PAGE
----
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With Europe’s renewable ethanol industry facing threat of import surge, EU takes action

The European Commission introduces surveillance measures as EU producers warn of massive increases of imports of ethanol for fuel from third countries

BRUSSELS, 4 November 2020 – The European Commission’s decision to introduce surveillance measures on imports of renewable ethanol for fuel from third countries is an important step towards preventing a surge in imports from causing further injury to the EU renewable ethanol industry.

The decision, taken at the initiative of France and supported by an overwhelming majority of Member States, follows an action from the European renewable ethanol industry. It will allow a close monitoring of the volume of fuel ethanol imports into the Union, which will facilitate a prompt and effective reaction in case the threat related to increased imports materialises.

EU renewable ethanol producers raised the issue in the context of a trade situation that has gone from worrying to worse due to the COVID-19 market disturbances. Even before the pandemic radically altered global fuel and commodities markets, imports of renewable ethanol for fuel into the EU had sharply increased since 2017, from 87.6 thousand tonnes to 536.2 thousand tonnes in 2019, i.e. an increase of 512%. They have rapidly gained a significant market share during the past three years, from 2% in 2017 to 14% in Q1 2020. The European renewable ethanol industry is currently keeping under review the conditions under which renewable fuel ethanol for fuel from certain countries is imported into the EU.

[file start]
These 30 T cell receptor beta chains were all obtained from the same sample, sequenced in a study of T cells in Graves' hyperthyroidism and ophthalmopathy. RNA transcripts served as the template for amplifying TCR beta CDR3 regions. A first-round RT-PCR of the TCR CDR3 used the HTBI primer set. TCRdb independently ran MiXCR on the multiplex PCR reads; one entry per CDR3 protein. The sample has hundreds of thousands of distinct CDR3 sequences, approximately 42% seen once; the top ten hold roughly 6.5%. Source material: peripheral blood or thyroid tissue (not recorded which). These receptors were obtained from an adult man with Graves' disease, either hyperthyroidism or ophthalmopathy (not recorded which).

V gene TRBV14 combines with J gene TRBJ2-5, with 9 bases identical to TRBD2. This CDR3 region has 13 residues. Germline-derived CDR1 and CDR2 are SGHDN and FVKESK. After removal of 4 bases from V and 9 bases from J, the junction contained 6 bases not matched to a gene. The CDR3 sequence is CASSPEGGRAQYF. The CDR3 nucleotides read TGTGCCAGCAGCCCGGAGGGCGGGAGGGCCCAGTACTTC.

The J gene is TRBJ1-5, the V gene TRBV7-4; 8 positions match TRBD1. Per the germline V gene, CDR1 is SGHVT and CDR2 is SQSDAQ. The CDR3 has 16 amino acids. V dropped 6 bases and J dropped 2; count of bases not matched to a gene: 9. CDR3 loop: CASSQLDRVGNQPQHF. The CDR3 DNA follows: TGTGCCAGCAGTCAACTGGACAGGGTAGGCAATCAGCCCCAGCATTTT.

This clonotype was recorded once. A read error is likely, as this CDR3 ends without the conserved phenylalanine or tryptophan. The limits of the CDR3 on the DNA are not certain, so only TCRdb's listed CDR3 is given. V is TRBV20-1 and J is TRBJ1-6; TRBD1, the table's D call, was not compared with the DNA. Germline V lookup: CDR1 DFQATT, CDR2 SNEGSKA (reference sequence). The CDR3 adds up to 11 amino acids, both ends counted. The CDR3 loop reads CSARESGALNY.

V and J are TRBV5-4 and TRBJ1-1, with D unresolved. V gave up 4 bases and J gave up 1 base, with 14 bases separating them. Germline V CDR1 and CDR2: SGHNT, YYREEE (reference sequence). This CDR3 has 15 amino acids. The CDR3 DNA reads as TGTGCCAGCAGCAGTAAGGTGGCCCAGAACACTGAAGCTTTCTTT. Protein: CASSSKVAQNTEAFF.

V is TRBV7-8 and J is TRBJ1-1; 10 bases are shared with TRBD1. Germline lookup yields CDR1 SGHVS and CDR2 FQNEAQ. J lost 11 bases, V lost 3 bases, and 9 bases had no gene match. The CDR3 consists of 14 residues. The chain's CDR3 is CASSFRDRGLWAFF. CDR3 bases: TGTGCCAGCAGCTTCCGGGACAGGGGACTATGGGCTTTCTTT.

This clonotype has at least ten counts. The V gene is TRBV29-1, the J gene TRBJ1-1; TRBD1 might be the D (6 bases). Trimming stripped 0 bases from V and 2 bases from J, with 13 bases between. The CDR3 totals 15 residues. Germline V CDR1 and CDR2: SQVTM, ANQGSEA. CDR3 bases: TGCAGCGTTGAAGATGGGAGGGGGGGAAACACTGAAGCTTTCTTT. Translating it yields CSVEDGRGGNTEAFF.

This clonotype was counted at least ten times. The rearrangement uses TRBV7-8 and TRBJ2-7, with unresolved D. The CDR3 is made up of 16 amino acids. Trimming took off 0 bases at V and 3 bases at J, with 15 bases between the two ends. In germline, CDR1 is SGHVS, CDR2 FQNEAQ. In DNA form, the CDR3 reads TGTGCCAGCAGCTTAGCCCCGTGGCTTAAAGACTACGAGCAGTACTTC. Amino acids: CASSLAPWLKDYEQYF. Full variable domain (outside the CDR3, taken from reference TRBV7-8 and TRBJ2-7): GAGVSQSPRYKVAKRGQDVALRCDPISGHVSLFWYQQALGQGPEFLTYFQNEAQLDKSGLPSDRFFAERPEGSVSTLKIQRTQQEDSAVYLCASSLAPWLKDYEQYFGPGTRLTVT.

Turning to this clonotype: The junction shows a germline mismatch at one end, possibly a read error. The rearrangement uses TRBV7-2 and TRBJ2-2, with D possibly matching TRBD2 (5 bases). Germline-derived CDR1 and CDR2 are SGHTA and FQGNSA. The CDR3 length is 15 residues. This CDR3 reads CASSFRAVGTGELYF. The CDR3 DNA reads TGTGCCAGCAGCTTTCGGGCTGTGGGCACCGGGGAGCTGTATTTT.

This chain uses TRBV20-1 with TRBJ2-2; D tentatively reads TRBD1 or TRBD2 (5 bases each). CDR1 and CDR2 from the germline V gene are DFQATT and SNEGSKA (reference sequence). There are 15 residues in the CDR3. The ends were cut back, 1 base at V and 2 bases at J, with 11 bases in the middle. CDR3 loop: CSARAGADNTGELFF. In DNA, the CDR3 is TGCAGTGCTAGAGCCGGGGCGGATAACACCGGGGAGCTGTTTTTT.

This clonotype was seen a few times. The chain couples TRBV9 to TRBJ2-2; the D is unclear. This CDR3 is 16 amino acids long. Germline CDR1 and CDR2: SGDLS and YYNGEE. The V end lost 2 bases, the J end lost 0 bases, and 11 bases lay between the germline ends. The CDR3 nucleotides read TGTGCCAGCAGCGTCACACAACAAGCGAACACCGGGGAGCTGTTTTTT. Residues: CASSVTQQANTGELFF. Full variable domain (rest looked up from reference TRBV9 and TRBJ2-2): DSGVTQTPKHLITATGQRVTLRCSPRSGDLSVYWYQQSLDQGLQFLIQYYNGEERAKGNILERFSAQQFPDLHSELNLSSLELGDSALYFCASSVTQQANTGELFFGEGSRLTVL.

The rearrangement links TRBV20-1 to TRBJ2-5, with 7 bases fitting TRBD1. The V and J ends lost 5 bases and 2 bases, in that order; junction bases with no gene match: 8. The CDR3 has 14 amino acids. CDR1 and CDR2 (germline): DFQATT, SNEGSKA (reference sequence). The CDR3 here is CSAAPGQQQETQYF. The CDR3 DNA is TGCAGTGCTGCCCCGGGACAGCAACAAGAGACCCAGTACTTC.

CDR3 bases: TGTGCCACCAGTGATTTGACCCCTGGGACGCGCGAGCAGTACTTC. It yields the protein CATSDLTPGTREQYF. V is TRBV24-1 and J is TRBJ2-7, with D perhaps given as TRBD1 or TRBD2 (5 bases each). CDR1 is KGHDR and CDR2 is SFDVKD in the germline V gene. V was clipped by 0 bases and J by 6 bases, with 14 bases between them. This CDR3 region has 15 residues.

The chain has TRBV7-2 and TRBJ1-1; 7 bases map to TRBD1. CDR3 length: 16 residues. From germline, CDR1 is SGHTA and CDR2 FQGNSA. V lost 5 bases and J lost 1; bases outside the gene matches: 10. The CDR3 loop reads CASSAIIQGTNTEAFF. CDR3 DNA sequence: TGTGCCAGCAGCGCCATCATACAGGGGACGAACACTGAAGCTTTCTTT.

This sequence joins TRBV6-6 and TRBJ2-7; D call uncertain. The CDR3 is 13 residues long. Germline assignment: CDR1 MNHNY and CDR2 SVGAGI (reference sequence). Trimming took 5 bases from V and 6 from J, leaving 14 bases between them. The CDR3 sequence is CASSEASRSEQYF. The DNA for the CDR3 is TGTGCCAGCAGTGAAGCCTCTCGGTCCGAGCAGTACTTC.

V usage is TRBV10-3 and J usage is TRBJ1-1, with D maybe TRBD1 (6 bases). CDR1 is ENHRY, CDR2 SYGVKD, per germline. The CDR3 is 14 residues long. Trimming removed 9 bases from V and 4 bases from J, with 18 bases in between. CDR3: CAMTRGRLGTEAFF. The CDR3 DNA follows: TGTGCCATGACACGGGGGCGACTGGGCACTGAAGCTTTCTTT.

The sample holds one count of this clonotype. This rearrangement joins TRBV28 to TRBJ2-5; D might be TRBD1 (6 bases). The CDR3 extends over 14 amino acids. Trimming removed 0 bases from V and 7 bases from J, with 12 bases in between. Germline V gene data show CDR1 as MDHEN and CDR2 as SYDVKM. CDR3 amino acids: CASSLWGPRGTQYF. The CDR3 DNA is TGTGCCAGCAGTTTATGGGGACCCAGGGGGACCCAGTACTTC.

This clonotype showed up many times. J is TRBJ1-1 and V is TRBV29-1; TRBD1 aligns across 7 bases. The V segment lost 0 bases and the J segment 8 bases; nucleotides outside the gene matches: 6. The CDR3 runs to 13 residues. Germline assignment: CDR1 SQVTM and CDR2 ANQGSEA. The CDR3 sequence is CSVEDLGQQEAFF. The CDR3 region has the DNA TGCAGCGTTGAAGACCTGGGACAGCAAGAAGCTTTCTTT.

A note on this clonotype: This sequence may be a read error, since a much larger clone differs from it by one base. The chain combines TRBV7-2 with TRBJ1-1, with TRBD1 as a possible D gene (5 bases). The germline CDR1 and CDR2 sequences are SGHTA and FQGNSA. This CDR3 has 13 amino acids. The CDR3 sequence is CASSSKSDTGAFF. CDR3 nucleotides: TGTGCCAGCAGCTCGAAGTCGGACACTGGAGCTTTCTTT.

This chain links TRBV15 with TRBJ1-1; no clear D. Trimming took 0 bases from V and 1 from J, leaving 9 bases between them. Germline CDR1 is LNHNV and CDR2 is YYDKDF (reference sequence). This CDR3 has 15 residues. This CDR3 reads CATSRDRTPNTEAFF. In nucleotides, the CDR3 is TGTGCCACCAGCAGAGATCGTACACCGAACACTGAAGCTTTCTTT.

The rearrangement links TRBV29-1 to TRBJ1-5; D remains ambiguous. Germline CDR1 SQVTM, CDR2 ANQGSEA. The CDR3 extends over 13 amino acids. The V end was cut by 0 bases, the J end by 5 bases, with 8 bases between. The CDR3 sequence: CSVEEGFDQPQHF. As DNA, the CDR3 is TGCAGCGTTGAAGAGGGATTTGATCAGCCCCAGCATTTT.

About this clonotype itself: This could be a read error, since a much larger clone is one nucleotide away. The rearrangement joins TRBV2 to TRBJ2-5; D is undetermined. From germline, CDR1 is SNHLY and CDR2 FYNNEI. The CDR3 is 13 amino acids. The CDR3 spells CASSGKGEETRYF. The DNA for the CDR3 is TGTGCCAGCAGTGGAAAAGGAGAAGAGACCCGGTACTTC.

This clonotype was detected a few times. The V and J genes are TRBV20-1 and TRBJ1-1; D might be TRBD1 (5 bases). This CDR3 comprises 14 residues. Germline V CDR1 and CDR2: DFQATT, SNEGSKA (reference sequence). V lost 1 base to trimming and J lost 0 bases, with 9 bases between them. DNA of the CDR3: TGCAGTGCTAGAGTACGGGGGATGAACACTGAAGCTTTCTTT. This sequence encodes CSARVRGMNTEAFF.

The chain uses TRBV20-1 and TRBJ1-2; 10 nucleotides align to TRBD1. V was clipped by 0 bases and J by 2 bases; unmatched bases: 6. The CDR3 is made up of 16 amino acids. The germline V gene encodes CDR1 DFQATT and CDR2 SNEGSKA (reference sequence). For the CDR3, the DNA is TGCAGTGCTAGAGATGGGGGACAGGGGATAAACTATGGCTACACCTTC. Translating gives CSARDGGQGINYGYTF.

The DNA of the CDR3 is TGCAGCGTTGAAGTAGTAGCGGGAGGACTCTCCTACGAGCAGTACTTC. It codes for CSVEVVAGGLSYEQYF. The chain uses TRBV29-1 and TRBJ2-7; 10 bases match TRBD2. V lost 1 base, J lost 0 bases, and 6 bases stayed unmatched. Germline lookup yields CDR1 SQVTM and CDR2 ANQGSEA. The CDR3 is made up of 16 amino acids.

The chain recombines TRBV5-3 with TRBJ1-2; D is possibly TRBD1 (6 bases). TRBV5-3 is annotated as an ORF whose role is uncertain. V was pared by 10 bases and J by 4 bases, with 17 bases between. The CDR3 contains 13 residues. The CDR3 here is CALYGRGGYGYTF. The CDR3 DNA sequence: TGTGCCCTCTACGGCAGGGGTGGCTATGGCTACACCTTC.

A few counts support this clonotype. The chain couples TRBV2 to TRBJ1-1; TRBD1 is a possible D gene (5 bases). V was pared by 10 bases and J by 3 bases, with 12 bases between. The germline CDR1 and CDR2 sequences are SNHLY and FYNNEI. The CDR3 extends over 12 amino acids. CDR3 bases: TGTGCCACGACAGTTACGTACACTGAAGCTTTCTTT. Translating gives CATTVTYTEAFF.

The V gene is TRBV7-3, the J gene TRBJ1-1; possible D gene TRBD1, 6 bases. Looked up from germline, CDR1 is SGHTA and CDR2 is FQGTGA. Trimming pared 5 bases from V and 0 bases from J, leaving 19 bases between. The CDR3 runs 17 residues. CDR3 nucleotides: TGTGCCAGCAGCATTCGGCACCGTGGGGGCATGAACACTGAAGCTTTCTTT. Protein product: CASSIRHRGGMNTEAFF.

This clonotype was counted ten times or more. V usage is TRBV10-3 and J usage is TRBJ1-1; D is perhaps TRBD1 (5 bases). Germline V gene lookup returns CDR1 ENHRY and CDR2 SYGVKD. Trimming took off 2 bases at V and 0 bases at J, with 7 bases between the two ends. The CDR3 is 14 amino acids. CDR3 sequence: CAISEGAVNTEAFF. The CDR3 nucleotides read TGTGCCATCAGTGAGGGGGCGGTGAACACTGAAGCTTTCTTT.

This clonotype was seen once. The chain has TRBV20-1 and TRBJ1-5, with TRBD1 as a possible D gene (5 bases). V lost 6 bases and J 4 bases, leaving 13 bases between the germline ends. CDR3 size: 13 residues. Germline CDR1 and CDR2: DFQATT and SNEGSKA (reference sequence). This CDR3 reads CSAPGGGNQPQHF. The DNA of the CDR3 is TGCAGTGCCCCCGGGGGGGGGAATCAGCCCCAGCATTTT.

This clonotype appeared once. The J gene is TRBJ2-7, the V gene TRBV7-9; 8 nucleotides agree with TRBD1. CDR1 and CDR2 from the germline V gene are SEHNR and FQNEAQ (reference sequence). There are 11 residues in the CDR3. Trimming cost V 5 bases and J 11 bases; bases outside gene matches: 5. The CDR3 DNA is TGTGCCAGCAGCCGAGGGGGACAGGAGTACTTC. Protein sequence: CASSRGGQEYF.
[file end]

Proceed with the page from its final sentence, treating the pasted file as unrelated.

The rapid surge of imports has already started to have a negative impact on the European renewable ethanol industry as measured by a several indicators, therefore causing an imminent threat of serious injury to the European renewable ethanol industry.

“COVID-19 market disturbances have created conditions that could accelerate the flow of imports into the EU – at unprecedented levels – once the crisis abates,” said Emmanuel Desplechin, Secretary-General of ePURE, the European renewable ethanol association. “In fact, due to the COVID-19 market disturbances, foreign fuel ethanol producers have accumulated significant stocks and are eager to sell them off by all means.”

Desplechin added: “The EU renewable ethanol industry is a strategic sector for the European Union and contributes directly and indirectly to the employment of at least 50,000 people. It plays a significant role in tackling climate change and decarbonising the transport sector, which are among the top priorities of the EU. Renewable ethanol production is also an important source of income for Europe’s farmers, and it boosts rural economies.”

There are other compelling reasons to ensure the viability of the EU industry. By producing high-protein animal feed, a by-product of renewable ethanol production, the EU renewable ethanol industry strengthens European food security by increasing protein in the food chain. Renewable ethanol is a vital part of Europe’s growing bio-based economy, reducing our dependence on imported fossil fuels.

Importantly, the EU renewable ethanol industry has played a vital role in the current health crisis and provided significant efforts to contain the COVID-19 pandemic. In this situation, the preservation of a solid renewable ethanol industry is key to ensure a sufficient supply of hand sanitizers and other disinfectants throughout the EU.

“Surveillance is a first step to collect information and monitor the evolution of imports. The EU renewable ethanol industry stands ready to act to prevent further injury so as to preserve its sector and jobs throughout the EU,” said Desplechin.

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